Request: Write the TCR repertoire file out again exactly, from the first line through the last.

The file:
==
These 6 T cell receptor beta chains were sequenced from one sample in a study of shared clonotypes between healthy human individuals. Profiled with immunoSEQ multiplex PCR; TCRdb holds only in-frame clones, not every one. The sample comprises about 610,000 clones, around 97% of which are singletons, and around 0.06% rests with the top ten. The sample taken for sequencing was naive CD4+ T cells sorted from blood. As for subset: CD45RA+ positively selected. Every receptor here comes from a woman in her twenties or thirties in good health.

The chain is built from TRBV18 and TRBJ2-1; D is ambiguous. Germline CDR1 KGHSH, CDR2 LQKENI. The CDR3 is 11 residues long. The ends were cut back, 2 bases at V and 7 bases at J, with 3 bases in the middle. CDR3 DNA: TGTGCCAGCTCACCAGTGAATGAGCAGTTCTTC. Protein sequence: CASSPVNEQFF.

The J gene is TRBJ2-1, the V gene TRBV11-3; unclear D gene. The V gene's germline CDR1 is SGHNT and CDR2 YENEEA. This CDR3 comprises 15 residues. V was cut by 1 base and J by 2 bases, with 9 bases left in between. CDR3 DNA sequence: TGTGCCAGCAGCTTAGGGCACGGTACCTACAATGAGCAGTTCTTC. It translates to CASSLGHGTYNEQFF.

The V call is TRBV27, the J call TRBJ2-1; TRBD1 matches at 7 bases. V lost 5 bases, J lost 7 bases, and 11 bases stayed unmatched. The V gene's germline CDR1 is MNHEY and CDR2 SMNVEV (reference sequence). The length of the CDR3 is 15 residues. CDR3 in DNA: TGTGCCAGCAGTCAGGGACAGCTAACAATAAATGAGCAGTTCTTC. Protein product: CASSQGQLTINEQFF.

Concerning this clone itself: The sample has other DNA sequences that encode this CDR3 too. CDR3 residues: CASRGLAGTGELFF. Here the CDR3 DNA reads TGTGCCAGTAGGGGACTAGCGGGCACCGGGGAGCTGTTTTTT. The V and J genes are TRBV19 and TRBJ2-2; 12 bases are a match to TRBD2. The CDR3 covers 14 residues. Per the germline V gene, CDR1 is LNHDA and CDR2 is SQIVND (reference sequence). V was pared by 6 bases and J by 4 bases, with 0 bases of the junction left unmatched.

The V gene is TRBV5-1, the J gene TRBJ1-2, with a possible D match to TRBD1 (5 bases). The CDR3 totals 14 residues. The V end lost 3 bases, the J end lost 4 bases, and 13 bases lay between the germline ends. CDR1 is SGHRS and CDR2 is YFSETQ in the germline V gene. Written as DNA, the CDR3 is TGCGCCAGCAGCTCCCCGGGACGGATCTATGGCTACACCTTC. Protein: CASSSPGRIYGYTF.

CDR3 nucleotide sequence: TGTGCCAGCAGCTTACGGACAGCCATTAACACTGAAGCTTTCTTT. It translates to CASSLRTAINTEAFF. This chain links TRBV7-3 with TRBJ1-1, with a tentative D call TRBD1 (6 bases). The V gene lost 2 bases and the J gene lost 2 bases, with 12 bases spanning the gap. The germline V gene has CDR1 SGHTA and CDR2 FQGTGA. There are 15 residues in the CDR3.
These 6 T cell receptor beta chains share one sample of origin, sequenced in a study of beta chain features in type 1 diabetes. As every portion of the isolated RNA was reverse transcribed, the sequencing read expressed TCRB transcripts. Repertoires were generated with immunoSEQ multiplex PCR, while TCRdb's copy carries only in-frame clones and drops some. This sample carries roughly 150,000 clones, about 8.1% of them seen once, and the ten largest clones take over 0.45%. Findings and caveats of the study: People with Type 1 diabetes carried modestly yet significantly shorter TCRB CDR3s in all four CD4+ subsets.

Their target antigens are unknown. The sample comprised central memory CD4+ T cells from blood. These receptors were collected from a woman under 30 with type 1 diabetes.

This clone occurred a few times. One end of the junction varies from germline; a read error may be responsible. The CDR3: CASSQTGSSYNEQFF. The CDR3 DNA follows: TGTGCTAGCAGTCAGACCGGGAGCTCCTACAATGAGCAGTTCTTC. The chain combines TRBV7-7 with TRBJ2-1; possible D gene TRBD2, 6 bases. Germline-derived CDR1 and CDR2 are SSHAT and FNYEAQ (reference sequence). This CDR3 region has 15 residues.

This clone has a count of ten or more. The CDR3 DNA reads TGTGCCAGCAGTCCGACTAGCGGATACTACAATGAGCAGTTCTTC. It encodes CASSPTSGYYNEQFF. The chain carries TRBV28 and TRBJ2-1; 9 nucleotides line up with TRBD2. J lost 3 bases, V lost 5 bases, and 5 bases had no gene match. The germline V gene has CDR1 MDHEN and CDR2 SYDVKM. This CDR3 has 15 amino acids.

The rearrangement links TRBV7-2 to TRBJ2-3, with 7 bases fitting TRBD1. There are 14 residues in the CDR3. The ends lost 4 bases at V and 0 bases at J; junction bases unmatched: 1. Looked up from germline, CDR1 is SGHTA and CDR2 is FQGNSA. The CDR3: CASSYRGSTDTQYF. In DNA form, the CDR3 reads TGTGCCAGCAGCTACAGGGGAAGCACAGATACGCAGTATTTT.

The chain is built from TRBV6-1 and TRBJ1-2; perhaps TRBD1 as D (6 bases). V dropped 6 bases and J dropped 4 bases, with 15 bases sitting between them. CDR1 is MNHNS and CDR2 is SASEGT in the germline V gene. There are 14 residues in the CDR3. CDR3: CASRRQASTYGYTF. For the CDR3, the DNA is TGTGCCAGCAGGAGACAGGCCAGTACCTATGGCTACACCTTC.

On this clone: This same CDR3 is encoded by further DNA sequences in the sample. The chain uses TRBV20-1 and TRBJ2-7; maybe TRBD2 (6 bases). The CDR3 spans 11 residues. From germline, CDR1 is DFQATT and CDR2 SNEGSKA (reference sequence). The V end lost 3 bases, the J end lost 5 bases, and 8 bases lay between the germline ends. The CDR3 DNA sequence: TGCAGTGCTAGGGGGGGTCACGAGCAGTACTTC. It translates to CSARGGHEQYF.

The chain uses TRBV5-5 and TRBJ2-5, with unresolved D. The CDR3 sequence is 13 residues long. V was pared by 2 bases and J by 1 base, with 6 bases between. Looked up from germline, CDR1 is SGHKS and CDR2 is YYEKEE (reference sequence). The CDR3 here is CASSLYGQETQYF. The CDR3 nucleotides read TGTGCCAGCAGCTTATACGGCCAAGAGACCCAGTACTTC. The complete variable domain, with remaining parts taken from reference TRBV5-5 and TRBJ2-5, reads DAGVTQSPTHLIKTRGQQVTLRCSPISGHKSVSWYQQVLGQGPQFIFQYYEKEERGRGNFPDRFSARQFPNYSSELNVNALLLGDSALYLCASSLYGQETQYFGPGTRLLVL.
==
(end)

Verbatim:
These 6 T cell receptor beta chains were sequenced from one sample in a study of shared clonotypes between healthy human individuals. Profiled with immunoSEQ multiplex PCR; TCRdb holds only in-frame clones, not every one. The sample comprises about 610,000 clones, around 97% of which are singletons, and around 0.06% rests with the top ten. The sample taken for sequencing was naive CD4+ T cells sorted from blood. As for subset: CD45RA+ positively selected. Every receptor here comes from a woman in her twenties or thirties in good health.

The chain is built from TRBV18 and TRBJ2-1; D is ambiguous. Germline CDR1 KGHSH, CDR2 LQKENI. The CDR3 is 11 residues long. The ends were cut back, 2 bases at V and 7 bases at J, with 3 bases in the middle. CDR3 DNA: TGTGCCAGCTCACCAGTGAATGAGCAGTTCTTC. Protein sequence: CASSPVNEQFF.

The J gene is TRBJ2-1, the V gene TRBV11-3; unclear D gene. The V gene's germline CDR1 is SGHNT and CDR2 YENEEA. This CDR3 comprises 15 residues. V was cut by 1 base and J by 2 bases, with 9 bases left in between. CDR3 DNA sequence: TGTGCCAGCAGCTTAGGGCACGGTACCTACAATGAGCAGTTCTTC. It translates to CASSLGHGTYNEQFF.

The V call is TRBV27, the J call TRBJ2-1; TRBD1 matches at 7 bases. V lost 5 bases, J lost 7 bases, and 11 bases stayed unmatched. The V gene's germline CDR1 is MNHEY and CDR2 SMNVEV (reference sequence). The length of the CDR3 is 15 residues. CDR3 in DNA: TGTGCCAGCAGTCAGGGACAGCTAACAATAAATGAGCAGTTCTTC. Protein product: CASSQGQLTINEQFF.

Concerning this clone itself: The sample has other DNA sequences that encode this CDR3 too. CDR3 residues: CASRGLAGTGELFF. Here the CDR3 DNA reads TGTGCCAGTAGGGGACTAGCGGGCACCGGGGAGCTGTTTTTT. The V and J genes are TRBV19 and TRBJ2-2; 12 bases are a match to TRBD2. The CDR3 covers 14 residues. Per the germline V gene, CDR1 is LNHDA and CDR2 is SQIVND (reference sequence). V was pared by 6 bases and J by 4 bases, with 0 bases of the junction left unmatched.

The V gene is TRBV5-1, the J gene TRBJ1-2, with a possible D match to TRBD1 (5 bases). The CDR3 totals 14 residues. The V end lost 3 bases, the J end lost 4 bases, and 13 bases lay between the germline ends. CDR1 is SGHRS and CDR2 is YFSETQ in the germline V gene. Written as DNA, the CDR3 is TGCGCCAGCAGCTCCCCGGGACGGATCTATGGCTACACCTTC. Protein: CASSSPGRIYGYTF.

CDR3 nucleotide sequence: TGTGCCAGCAGCTTACGGACAGCCATTAACACTGAAGCTTTCTTT. It translates to CASSLRTAINTEAFF. This chain links TRBV7-3 with TRBJ1-1, with a tentative D call TRBD1 (6 bases). The V gene lost 2 bases and the J gene lost 2 bases, with 12 bases spanning the gap. The germline V gene has CDR1 SGHTA and CDR2 FQGTGA. There are 15 residues in the CDR3.
These 6 T cell receptor beta chains share one sample of origin, sequenced in a study of beta chain features in type 1 diabetes. As every portion of the isolated RNA was reverse transcribed, the sequencing read expressed TCRB transcripts. Repertoires were generated with immunoSEQ multiplex PCR, while TCRdb's copy carries only in-frame clones and drops some. This sample carries roughly 150,000 clones, about 8.1% of them seen once, and the ten largest clones take over 0.45%. Findings and caveats of the study: People with Type 1 diabetes carried modestly yet significantly shorter TCRB CDR3s in all four CD4+ subsets.

Their target antigens are unknown. The sample comprised central memory CD4+ T cells from blood. These receptors were collected from a woman under 30 with type 1 diabetes.

This clone occurred a few times. One end of the junction varies from germline; a read error may be responsible. The CDR3: CASSQTGSSYNEQFF. The CDR3 DNA follows: TGTGCTAGCAGTCAGACCGGGAGCTCCTACAATGAGCAGTTCTTC. The chain combines TRBV7-7 with TRBJ2-1; possible D gene TRBD2, 6 bases. Germline-derived CDR1 and CDR2 are SSHAT and FNYEAQ (reference sequence). This CDR3 region has 15 residues.

This clone has a count of ten or more. The CDR3 DNA reads TGTGCCAGCAGTCCGACTAGCGGATACTACAATGAGCAGTTCTTC. It encodes CASSPTSGYYNEQFF. The chain carries TRBV28 and TRBJ2-1; 9 nucleotides line up with TRBD2. J lost 3 bases, V lost 5 bases, and 5 bases had no gene match. The germline V gene has CDR1 MDHEN and CDR2 SYDVKM. This CDR3 has 15 amino acids.

The rearrangement links TRBV7-2 to TRBJ2-3, with 7 bases fitting TRBD1. There are 14 residues in the CDR3. The ends lost 4 bases at V and 0 bases at J; junction bases unmatched: 1. Looked up from germline, CDR1 is SGHTA and CDR2 is FQGNSA. The CDR3: CASSYRGSTDTQYF. In DNA form, the CDR3 reads TGTGCCAGCAGCTACAGGGGAAGCACAGATACGCAGTATTTT.

The chain is built from TRBV6-1 and TRBJ1-2; perhaps TRBD1 as D (6 bases). V dropped 6 bases and J dropped 4 bases, with 15 bases sitting between them. CDR1 is MNHNS and CDR2 is SASEGT in the germline V gene. There are 14 residues in the CDR3. CDR3: CASRRQASTYGYTF. For the CDR3, the DNA is TGTGCCAGCAGGAGACAGGCCAGTACCTATGGCTACACCTTC.

On this clone: This same CDR3 is encoded by further DNA sequences in the sample. The chain uses TRBV20-1 and TRBJ2-7; maybe TRBD2 (6 bases). The CDR3 spans 11 residues. From germline, CDR1 is DFQATT and CDR2 SNEGSKA (reference sequence). The V end lost 3 bases, the J end lost 5 bases, and 8 bases lay between the germline ends. The CDR3 DNA sequence: TGCAGTGCTAGGGGGGGTCACGAGCAGTACTTC. It translates to CSARGGHEQYF.

The chain uses TRBV5-5 and TRBJ2-5, with unresolved D. The CDR3 sequence is 13 residues long. V was pared by 2 bases and J by 1 base, with 6 bases between. Looked up from germline, CDR1 is SGHKS and CDR2 is YYEKEE (reference sequence). The CDR3 here is CASSLYGQETQYF. The CDR3 nucleotides read TGTGCCAGCAGCTTATACGGCCAAGAGACCCAGTACTTC. The complete variable domain, with remaining parts taken from reference TRBV5-5 and TRBJ2-5, reads DAGVTQSPTHLIKTRGQQVTLRCSPISGHKSVSWYQQVLGQGPQFIFQYYEKEERGRGNFPDRFSARQFPNYSSELNVNALLLGDSALYLCASSLYGQETQYFGPGTRLLVL.